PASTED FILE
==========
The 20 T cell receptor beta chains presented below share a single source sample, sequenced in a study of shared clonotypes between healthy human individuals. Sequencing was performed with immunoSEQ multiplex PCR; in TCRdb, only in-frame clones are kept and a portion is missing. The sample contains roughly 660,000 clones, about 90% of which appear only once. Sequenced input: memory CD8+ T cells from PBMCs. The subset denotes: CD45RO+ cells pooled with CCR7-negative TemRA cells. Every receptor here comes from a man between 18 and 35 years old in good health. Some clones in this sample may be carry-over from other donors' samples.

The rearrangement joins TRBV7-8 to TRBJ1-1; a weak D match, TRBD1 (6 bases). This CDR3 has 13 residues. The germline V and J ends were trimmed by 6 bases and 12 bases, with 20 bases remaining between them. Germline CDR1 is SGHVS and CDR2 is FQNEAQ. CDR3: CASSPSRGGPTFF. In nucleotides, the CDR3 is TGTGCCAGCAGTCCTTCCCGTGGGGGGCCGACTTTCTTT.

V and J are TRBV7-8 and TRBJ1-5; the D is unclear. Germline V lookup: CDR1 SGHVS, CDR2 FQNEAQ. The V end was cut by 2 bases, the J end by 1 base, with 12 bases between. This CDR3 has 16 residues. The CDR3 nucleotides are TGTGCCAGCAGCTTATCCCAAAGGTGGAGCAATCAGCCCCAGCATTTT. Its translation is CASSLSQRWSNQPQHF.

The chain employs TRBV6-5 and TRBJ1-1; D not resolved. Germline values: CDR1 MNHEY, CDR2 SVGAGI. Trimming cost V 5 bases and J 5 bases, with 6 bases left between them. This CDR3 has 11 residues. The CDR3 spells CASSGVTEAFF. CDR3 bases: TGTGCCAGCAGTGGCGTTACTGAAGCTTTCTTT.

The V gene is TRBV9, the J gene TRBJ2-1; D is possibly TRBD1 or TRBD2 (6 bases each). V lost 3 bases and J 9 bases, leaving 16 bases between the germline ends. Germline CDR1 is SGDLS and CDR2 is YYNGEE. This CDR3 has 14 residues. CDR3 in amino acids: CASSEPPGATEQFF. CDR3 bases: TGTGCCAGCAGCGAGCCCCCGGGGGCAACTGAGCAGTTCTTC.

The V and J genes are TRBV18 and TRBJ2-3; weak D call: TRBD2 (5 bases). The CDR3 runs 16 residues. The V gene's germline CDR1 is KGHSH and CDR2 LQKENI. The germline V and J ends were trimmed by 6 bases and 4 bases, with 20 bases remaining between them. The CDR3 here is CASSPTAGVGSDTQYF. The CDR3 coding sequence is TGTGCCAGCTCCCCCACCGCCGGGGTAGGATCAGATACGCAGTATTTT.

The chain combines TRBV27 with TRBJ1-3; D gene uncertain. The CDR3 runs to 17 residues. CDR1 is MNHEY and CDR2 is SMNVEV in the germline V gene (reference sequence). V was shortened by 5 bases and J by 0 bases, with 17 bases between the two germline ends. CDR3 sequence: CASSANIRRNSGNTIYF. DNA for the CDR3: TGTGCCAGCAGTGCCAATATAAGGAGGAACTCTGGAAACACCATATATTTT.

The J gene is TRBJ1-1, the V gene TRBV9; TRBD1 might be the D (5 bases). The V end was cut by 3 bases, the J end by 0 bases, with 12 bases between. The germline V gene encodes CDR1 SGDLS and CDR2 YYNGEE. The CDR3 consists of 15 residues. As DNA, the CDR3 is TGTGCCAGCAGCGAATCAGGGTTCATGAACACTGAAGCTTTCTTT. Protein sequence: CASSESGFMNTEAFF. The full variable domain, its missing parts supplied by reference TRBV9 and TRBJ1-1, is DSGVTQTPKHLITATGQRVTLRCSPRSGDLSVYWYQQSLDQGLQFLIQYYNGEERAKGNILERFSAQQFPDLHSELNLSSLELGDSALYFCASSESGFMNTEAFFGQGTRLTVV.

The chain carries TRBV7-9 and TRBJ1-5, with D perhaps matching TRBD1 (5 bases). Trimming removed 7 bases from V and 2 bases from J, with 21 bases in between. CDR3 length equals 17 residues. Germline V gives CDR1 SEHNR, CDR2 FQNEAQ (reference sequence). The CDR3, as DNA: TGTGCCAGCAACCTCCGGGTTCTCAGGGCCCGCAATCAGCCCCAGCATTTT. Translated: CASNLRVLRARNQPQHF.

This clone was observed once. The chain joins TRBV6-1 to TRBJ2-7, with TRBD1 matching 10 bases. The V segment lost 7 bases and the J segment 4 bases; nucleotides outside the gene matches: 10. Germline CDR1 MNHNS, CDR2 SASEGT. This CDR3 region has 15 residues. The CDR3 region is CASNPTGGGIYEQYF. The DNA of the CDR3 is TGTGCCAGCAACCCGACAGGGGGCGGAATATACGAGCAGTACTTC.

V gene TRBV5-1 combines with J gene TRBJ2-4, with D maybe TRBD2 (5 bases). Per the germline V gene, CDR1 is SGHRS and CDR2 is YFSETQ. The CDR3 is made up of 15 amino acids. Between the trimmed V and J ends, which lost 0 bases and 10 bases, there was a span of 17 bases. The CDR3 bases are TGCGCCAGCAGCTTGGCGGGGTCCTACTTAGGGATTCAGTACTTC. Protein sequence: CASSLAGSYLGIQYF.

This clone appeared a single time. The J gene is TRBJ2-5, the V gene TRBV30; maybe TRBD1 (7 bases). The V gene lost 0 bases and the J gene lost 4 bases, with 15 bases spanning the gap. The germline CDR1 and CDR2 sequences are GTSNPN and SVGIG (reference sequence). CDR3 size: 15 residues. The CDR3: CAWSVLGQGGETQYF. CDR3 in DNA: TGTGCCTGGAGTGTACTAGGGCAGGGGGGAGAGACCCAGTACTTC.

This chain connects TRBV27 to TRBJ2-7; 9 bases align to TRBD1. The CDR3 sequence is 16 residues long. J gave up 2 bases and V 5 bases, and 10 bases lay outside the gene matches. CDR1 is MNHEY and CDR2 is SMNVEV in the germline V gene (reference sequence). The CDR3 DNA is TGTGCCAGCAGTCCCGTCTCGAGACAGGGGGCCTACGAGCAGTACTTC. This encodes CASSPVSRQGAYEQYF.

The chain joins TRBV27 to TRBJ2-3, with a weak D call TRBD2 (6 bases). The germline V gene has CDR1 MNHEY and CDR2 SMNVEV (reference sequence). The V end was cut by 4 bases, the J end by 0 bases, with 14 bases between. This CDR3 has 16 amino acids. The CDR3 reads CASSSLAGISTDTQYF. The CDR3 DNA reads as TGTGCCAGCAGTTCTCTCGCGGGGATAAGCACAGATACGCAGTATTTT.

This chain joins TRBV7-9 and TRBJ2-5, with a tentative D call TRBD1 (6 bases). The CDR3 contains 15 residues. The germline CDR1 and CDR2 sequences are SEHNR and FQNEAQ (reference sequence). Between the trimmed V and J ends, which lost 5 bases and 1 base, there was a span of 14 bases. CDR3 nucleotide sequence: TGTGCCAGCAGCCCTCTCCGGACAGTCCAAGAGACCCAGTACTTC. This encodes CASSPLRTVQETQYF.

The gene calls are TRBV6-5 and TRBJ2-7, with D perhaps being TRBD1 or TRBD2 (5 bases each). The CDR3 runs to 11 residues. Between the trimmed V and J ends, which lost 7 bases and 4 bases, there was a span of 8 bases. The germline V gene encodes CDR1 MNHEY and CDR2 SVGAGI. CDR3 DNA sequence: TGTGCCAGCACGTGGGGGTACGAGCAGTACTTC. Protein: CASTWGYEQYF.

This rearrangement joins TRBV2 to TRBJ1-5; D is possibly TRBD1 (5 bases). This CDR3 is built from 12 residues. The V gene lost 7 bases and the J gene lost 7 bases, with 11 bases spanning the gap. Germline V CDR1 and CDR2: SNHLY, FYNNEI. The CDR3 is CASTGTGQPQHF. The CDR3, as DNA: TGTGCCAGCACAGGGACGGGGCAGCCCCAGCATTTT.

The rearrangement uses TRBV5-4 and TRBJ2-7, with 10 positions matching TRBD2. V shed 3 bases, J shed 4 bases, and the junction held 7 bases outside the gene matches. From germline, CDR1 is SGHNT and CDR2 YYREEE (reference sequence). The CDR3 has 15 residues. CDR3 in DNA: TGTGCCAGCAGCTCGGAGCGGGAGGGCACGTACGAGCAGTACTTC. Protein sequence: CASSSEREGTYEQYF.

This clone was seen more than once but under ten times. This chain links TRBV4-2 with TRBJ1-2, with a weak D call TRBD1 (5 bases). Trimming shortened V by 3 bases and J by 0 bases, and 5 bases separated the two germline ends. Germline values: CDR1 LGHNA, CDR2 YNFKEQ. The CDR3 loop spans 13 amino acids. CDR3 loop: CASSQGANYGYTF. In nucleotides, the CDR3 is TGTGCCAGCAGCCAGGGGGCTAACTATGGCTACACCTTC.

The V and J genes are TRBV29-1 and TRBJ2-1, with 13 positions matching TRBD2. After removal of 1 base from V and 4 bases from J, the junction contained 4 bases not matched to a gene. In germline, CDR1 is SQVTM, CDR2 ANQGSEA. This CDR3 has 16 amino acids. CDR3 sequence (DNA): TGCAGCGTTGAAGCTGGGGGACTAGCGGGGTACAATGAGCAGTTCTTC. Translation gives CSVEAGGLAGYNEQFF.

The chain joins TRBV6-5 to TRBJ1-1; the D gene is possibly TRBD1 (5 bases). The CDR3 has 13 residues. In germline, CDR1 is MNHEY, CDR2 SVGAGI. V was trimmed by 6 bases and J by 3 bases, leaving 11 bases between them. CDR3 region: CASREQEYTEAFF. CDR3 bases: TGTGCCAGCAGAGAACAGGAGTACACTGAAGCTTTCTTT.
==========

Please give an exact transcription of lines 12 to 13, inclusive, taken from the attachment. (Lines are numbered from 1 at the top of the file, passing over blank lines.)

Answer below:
This clone appeared a single time. The J gene is TRBJ2-5, the V gene TRBV30; maybe TRBD1 (7 bases). The V gene lost 0 bases and the J gene lost 4 bases, with 15 bases spanning the gap. The germline CDR1 and CDR2 sequences are GTSNPN and SVGIG (reference sequence). CDR3 size: 15 residues. The CDR3: CAWSVLGQGGETQYF. CDR3 in DNA: TGTGCCTGGAGTGTACTAGGGCAGGGGGGAGAGACCCAGTACTTC.

This chain connects TRBV27 to TRBJ2-7; 9 bases align to TRBD1. The CDR3 sequence is 16 residues long. J gave up 2 bases and V 5 bases, and 10 bases lay outside the gene matches. CDR1 is MNHEY and CDR2 is SMNVEV in the germline V gene (reference sequence). The CDR3 DNA is TGTGCCAGCAGTCCCGTCTCGAGACAGGGGGCCTACGAGCAGTACTTC. This encodes CASSPVSRQGAYEQYF.